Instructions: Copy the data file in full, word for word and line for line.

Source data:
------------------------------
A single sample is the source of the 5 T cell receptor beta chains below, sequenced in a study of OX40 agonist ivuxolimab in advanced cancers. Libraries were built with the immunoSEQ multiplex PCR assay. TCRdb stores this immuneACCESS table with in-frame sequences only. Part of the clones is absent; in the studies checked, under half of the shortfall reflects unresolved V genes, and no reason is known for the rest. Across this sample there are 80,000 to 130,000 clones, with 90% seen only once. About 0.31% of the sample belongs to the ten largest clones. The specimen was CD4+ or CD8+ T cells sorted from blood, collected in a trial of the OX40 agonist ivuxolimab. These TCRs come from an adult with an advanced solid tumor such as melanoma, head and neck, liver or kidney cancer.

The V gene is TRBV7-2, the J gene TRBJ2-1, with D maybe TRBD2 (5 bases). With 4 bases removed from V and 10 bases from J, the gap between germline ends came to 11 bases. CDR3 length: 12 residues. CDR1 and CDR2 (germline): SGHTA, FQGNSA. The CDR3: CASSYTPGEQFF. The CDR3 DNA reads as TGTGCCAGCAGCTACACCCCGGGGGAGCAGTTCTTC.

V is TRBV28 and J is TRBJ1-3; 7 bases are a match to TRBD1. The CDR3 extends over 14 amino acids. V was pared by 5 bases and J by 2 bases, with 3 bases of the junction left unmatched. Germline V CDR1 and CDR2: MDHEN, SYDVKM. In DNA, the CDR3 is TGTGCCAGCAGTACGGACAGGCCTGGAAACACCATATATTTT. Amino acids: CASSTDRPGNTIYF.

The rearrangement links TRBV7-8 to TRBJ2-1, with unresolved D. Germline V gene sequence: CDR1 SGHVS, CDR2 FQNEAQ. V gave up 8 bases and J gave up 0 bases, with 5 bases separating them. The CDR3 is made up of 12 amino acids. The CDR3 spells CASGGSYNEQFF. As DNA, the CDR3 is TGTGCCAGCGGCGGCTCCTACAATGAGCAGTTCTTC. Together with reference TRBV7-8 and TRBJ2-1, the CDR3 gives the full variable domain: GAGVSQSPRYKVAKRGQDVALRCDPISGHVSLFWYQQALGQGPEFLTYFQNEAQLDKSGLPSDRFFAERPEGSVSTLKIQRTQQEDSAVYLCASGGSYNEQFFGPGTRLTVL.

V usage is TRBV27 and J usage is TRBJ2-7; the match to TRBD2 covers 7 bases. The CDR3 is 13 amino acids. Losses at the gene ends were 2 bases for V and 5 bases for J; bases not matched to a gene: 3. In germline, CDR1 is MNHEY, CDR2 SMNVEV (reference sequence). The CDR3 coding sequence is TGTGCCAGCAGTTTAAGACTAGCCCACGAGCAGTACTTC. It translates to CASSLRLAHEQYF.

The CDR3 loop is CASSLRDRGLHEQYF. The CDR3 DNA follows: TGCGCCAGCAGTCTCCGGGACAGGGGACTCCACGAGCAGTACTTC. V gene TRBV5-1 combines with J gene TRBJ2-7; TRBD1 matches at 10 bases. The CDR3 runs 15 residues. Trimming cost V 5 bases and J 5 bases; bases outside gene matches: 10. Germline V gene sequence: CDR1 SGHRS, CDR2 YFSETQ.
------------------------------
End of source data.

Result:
A single sample is the source of the 5 T cell receptor beta chains below, sequenced in a study of OX40 agonist ivuxolimab in advanced cancers. Libraries were built with the immunoSEQ multiplex PCR assay. TCRdb stores this immuneACCESS table with in-frame sequences only. Part of the clones is absent; in the studies checked, under half of the shortfall reflects unresolved V genes, and no reason is known for the rest. Across this sample there are 80,000 to 130,000 clones, with 90% seen only once. About 0.31% of the sample belongs to the ten largest clones. The specimen was CD4+ or CD8+ T cells sorted from blood, collected in a trial of the OX40 agonist ivuxolimab. These TCRs come from an adult with an advanced solid tumor such as melanoma, head and neck, liver or kidney cancer.

The V gene is TRBV7-2, the J gene TRBJ2-1, with D maybe TRBD2 (5 bases). With 4 bases removed from V and 10 bases from J, the gap between germline ends came to 11 bases. CDR3 length: 12 residues. CDR1 and CDR2 (germline): SGHTA, FQGNSA. The CDR3: CASSYTPGEQFF. The CDR3 DNA reads as TGTGCCAGCAGCTACACCCCGGGGGAGCAGTTCTTC.

V is TRBV28 and J is TRBJ1-3; 7 bases are a match to TRBD1. The CDR3 extends over 14 amino acids. V was pared by 5 bases and J by 2 bases, with 3 bases of the junction left unmatched. Germline V CDR1 and CDR2: MDHEN, SYDVKM. In DNA, the CDR3 is TGTGCCAGCAGTACGGACAGGCCTGGAAACACCATATATTTT. Amino acids: CASSTDRPGNTIYF.

The rearrangement links TRBV7-8 to TRBJ2-1, with unresolved D. Germline V gene sequence: CDR1 SGHVS, CDR2 FQNEAQ. V gave up 8 bases and J gave up 0 bases, with 5 bases separating them. The CDR3 is made up of 12 amino acids. The CDR3 spells CASGGSYNEQFF. As DNA, the CDR3 is TGTGCCAGCGGCGGCTCCTACAATGAGCAGTTCTTC. Together with reference TRBV7-8 and TRBJ2-1, the CDR3 gives the full variable domain: GAGVSQSPRYKVAKRGQDVALRCDPISGHVSLFWYQQALGQGPEFLTYFQNEAQLDKSGLPSDRFFAERPEGSVSTLKIQRTQQEDSAVYLCASGGSYNEQFFGPGTRLTVL.

V usage is TRBV27 and J usage is TRBJ2-7; the match to TRBD2 covers 7 bases. The CDR3 is 13 amino acids. Losses at the gene ends were 2 bases for V and 5 bases for J; bases not matched to a gene: 3. In germline, CDR1 is MNHEY, CDR2 SMNVEV (reference sequence). The CDR3 coding sequence is TGTGCCAGCAGTTTAAGACTAGCCCACGAGCAGTACTTC. It translates to CASSLRLAHEQYF.

The CDR3 loop is CASSLRDRGLHEQYF. The CDR3 DNA follows: TGCGCCAGCAGTCTCCGGGACAGGGGACTCCACGAGCAGTACTTC. V gene TRBV5-1 combines with J gene TRBJ2-7; TRBD1 matches at 10 bases. The CDR3 runs 15 residues. Trimming cost V 5 bases and J 5 bases; bases outside gene matches: 10. Germline V gene sequence: CDR1 SGHRS, CDR2 YFSETQ.